Tracking researchers and their outputs: new insights from ORCIDs
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The ability to accurately identify scholarly authors is central to bibliometric analysis. Efforts to disambiguate author names using algorithms or national or societal registries become less effective with increases in the number of publications from China and other nations where shared and similar names are prevalent. This work analyzes the adoption and integration of an open source, cross-national identification system, the Open Researcher and Contributor ID system (ORCID), in Web of Science metadata. Results at the article level show greater adoption, to date, of the ORCID identifier in Europe as compared with Asia and the US. Focusing analysis on individual highly cited researchers with the shared Chinese surname “Wang,” results indicate limitations in the adoption of ORCID. The mechanisms for integrating ORCID identifiers into articles also come into question in an analysis of co-authors of one particular highly cited researcher who have varying percentages of articles with ORCID identifiers attached. These results suggest that systematic variations in adoption and integration of ORCID into publication metadata should be considered in any bibliometric analysis based on it.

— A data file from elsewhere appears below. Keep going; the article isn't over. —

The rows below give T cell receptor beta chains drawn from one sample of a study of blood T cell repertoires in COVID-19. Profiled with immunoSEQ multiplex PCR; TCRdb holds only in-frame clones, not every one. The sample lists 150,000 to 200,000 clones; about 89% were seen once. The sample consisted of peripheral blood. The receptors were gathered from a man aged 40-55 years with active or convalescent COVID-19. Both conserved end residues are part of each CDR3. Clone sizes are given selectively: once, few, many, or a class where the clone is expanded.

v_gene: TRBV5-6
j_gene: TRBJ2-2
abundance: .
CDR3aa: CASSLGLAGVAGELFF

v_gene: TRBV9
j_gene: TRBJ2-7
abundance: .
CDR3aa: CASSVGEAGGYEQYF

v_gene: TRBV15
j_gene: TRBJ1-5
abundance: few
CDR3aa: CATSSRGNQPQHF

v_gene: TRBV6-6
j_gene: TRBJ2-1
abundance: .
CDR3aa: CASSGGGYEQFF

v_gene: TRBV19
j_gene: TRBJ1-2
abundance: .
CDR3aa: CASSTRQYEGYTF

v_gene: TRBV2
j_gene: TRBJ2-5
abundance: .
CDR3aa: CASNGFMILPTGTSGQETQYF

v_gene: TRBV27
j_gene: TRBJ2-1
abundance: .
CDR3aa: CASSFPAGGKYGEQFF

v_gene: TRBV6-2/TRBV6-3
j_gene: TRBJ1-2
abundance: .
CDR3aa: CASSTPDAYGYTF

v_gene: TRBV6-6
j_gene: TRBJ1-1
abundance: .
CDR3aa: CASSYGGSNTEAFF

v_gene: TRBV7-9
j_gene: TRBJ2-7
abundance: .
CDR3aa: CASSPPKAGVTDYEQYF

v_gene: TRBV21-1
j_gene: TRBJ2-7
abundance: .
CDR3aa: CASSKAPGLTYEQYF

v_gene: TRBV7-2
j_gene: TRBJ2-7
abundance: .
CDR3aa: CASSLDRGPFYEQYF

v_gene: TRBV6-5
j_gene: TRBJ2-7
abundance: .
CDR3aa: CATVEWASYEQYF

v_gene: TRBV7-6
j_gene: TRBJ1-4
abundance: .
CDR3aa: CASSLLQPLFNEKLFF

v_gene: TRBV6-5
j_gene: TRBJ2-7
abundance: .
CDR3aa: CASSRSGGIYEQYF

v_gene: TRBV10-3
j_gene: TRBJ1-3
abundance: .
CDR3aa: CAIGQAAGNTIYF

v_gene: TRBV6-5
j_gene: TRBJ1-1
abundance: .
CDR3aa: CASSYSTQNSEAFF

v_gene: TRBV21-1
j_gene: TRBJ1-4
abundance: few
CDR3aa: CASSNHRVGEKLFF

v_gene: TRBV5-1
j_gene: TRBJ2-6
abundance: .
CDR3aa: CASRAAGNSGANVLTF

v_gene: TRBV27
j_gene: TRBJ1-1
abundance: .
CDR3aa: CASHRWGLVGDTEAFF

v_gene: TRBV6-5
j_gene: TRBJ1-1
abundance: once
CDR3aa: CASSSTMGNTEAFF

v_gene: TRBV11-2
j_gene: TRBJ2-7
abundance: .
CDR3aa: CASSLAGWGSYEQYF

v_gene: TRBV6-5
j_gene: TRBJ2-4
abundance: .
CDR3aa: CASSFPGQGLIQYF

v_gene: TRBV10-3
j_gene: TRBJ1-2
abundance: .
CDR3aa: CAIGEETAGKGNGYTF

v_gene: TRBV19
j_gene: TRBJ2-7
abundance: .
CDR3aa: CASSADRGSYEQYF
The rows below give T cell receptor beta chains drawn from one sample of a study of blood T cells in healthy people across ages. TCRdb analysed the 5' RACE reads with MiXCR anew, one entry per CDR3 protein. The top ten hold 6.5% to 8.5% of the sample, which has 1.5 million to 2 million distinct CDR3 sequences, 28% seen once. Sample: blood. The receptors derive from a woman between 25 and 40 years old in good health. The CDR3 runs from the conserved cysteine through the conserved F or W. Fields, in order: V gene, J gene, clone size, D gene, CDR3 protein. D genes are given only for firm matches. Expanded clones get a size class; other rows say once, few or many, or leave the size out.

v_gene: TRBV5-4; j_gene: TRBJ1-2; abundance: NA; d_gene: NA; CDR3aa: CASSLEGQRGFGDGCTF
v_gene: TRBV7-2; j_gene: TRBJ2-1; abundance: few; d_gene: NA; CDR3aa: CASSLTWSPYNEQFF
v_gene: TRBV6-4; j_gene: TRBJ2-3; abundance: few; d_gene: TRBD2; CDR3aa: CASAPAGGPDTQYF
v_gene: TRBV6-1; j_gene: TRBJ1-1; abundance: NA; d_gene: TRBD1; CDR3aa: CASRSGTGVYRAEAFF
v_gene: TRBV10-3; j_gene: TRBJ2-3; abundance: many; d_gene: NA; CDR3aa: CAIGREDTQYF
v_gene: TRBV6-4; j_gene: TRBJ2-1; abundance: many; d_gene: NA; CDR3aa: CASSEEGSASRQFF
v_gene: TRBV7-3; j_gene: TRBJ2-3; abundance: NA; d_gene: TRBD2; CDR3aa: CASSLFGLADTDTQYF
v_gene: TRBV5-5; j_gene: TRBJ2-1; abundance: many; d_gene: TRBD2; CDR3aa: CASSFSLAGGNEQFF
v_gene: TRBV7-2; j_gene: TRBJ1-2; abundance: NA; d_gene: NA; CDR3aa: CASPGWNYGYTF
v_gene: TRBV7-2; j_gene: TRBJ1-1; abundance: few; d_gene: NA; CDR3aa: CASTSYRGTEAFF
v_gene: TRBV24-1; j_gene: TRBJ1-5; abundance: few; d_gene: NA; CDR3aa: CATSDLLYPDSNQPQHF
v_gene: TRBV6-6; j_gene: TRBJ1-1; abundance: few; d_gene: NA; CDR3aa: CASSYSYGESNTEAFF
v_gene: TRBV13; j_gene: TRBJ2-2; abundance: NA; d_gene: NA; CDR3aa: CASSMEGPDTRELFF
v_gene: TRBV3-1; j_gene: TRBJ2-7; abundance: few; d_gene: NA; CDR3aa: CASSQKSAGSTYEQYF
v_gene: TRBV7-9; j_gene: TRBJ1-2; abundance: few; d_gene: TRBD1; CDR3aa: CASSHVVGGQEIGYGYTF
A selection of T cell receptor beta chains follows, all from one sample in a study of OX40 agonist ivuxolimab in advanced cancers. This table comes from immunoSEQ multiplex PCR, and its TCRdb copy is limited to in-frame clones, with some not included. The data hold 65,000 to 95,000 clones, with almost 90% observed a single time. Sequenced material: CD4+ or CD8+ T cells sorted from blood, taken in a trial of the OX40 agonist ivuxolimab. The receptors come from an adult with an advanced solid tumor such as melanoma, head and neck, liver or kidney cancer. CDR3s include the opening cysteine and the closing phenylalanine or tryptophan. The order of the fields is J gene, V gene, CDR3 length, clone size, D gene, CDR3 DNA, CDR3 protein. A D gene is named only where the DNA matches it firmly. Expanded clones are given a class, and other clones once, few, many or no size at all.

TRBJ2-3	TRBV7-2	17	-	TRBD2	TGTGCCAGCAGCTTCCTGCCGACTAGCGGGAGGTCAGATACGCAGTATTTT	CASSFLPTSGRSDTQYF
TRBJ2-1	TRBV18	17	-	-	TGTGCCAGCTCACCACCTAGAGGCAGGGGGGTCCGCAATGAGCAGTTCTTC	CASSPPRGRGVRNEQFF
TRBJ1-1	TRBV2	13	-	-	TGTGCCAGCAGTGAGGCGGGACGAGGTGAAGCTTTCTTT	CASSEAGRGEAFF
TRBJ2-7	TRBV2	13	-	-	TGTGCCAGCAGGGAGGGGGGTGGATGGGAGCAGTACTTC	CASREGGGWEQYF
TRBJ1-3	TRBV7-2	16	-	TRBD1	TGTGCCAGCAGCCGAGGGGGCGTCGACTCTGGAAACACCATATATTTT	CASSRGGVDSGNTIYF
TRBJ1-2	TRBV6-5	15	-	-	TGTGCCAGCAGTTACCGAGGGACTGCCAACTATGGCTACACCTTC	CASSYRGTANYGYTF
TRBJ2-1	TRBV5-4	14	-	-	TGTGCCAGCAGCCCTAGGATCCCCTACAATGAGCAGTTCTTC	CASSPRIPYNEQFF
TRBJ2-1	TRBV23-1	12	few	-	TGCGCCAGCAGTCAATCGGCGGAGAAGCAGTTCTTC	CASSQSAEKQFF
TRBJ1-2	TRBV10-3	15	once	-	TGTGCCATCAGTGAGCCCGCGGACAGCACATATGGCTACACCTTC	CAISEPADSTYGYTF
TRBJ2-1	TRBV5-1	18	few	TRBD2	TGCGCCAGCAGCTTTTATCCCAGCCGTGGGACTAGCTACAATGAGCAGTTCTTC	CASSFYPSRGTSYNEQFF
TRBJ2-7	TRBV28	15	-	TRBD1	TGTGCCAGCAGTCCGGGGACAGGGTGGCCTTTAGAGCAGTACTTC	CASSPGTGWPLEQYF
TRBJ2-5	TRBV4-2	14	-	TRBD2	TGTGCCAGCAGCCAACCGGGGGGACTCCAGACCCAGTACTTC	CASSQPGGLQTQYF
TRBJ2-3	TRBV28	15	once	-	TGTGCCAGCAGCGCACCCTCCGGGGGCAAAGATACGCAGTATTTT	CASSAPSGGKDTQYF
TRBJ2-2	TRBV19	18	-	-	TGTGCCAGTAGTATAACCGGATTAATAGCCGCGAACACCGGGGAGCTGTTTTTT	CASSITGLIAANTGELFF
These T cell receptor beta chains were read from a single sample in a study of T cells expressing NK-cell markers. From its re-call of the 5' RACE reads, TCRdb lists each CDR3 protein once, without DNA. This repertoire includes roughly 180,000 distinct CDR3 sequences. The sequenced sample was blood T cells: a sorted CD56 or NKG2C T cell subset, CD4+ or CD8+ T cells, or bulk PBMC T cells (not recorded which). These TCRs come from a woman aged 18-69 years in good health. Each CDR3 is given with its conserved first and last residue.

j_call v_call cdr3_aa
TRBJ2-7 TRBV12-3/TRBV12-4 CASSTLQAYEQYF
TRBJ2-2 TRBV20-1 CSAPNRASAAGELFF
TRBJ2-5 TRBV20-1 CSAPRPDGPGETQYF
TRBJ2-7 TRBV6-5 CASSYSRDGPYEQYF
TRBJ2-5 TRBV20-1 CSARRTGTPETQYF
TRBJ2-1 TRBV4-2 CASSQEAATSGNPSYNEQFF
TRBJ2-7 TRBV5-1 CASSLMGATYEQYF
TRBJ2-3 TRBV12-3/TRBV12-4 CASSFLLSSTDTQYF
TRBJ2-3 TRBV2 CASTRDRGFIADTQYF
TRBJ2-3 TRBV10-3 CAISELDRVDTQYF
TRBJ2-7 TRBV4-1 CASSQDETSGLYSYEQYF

KeywordsAuthor disambiguation ORCID Web of Science
The authors thank Laurel Haak and ZL Wang for their assistance with this study. We also thank Joshua Brown and Adèniké Deane-Pratt from ORCID, and Patricia Brennan, Helen Muth, and Joe Barton from Clarivate Analytics for their help with interpreting the findings. This study was undertaken with support from the US National Science Foundation under Award 1645237 (EAGER: Using the ORCID and Emergence Scoring to Study Frontier Researchers). Any opinions, findings, and conclusions are those of the authors and do not necessarily reflect the views of the sponsors or individuals who provided assistance.
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